Okay maybe I exaggerated a little. but you probably will feel like you’re about to die at 27 different points through-out each semester. So I’ve decided to offer you a little bit of advice to ensure you don’t drop dead and leave nothing but your hex debt for your family (I know we all secretly wish the latter of the two would actually happen).

Advice time!

  1. Your subject outline is actually a life saver

The learning style at uni is completely self-driven. It’s not like high-school where teachers remind you of homework and assignments and make sure you’re up-to-date on your classwork. At uni, you’re expected to know what’s due without anybody telling you. And this is why your subject outline will become your new best friend. It literally tells you every task that you are required to do through-out the semester. It’s basically the university version of a high-school teacher, except with less nagging and more paper and staples. If you follow your subject outline, I guarantee you won’t miss a single task (I hope).

2. Use your breaks wisely!

In my first semester of uni I used my breaks for catching up with friends and going shopping at the mall. Don’t do this. It’s not smart. I found myself struggling to catch up on lectures and staying up to 3am just to finish homework questions for my next tutorial. If you are smart, unlike I was (don’t worry, I’m wiser now), you’ll use your breaks as study blocks to catch up on notes and work on assignments. That way you may be able to avoid the 3am cram sessions (no promises on that one).

 

sense

Image via: buzzfeed.com

3. Go to O-week

Aside from all the study and stress, the social side of uni is also something you’ll be experiencing a lot. I’m not encouraging you go out every weekend and party, but the university social life is something you probably won’t want to miss out on. I do recommend going to o-week, and not just for the free stuff at the market stalls. Orientation week is actually a really good way to meet friends, get involved in campus life and learn your way around the uni, as well as getting free food and partying of course, because what uni student doesn’t love that!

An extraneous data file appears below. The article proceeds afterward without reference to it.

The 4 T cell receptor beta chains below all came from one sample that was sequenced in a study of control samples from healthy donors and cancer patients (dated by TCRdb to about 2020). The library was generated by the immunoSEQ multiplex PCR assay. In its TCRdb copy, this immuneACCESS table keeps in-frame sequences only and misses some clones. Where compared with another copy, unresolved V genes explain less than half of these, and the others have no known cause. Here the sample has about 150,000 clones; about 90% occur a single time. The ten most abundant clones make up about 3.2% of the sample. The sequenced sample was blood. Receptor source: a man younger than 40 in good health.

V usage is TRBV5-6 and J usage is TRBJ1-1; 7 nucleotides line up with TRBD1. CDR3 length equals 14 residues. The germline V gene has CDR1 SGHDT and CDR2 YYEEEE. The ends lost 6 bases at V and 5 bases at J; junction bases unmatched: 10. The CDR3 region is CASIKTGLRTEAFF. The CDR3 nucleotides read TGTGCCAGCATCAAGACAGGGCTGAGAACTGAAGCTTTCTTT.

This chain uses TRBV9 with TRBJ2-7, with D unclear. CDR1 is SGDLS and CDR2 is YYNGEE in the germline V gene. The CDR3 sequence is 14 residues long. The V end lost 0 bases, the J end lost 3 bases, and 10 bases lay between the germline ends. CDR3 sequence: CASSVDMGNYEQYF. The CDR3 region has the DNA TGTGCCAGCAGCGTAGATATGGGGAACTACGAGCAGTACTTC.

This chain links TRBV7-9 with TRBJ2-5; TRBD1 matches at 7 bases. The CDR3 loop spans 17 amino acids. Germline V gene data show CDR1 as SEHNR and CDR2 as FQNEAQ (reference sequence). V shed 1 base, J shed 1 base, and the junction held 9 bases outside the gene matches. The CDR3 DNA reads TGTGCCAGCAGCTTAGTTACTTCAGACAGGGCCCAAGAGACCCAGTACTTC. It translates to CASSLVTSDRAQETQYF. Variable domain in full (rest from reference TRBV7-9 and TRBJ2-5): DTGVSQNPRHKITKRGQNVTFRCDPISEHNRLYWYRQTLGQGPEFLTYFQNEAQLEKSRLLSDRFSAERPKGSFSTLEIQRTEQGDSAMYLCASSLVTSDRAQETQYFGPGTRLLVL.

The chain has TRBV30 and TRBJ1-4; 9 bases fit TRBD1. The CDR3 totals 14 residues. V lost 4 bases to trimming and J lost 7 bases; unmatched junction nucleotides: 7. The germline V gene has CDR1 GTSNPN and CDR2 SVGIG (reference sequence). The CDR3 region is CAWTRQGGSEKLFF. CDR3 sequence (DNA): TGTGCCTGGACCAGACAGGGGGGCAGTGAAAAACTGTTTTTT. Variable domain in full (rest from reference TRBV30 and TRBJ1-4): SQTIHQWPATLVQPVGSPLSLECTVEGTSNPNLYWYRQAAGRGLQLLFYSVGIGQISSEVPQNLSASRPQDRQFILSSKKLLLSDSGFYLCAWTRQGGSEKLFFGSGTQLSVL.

4. Don’t forget to eat!

This probably seems stupid, and I probably sound like your mum, but eating properly at uni is actually super important, and it’s something I learnt the hard way. Apparently living off a bread and m&m’s isn’t a sufficient diet (although it is a great way to ruin your immune system!). But really, I learnt that eating properly is not only important for your heath and well-being but also assists in helping you stay awake in lectures. Concentration is so important at uni, and eating a healthy diet and getting a good night sleep will allow you to achieve that. You need energy to study, and eating proper food is a much better idea than taking half a packet of NoDoz, trust me.

So there you have it, my 4 pieces of advice for staying alive during your first year of uni* (*based on personal experience, results may vary from person to person). Take it or leave it, but university is definitely one of the most stressful and most enjoyable times of your young adult life, so just remember to have fun and make the most of it while you can.

Until next time,

Sophie

How to be a “Less Poor” Uni Student

If you’re a first-year uni student who has recently left the nest and is living out of home for the first time, chances are, you’re going to struggle with everyday adult tasks like buying food, paying bills, washing clothes and remembering to brush your teeth (please tell me this last point is pure sarcasm and no one actually forgets to brush their teeth). In my opinion, everyone struggles when they first leave home. It’s almost like a tradition that is meant to be fulfilled. First-time renters living off two-minute noodles and 85 cent bread that tastes worse than your neighbours soggy doormat is a normal way of life. Right?

It’s a fact, a huge proportion of uni students struggle when they first leave home. Paying rent, buying food, transportation to uni and the cost of textbooks can be costly and overwhelming. But with a few tips and tricks that I have developed in my first (extremely expensive and exhausting) semester at uni, you too can cut the cost of living and start savings those pennies.

help-me-i_m-poor

Grocery shopping

A little trick I have developed in my time as a university student is visiting my local Woolworths at night. Why is this you may ask? Reduced prices. At the end of the day supermarkets drop the prices of the products that expire soon. And this doesn’t necessarily mean expiring the next day either. I frequently do my grocery shopping at 8 o’clock at night and pick up tonnes of bargains that don’t expire for 3 or 4 days. 3 litres of milk for $1.20, a kilo of chicken breast for $4, a 6-pack of rolls for $0.75, two t-bone steaks for $3.30. In fact, on my last grocery shop every single product I purchased was reduced. I walked out of Woolworths with 7 bags of shopping that cost me $27, and saved $49 just from buying reduced items. If you ask me, that’s pretty damn good.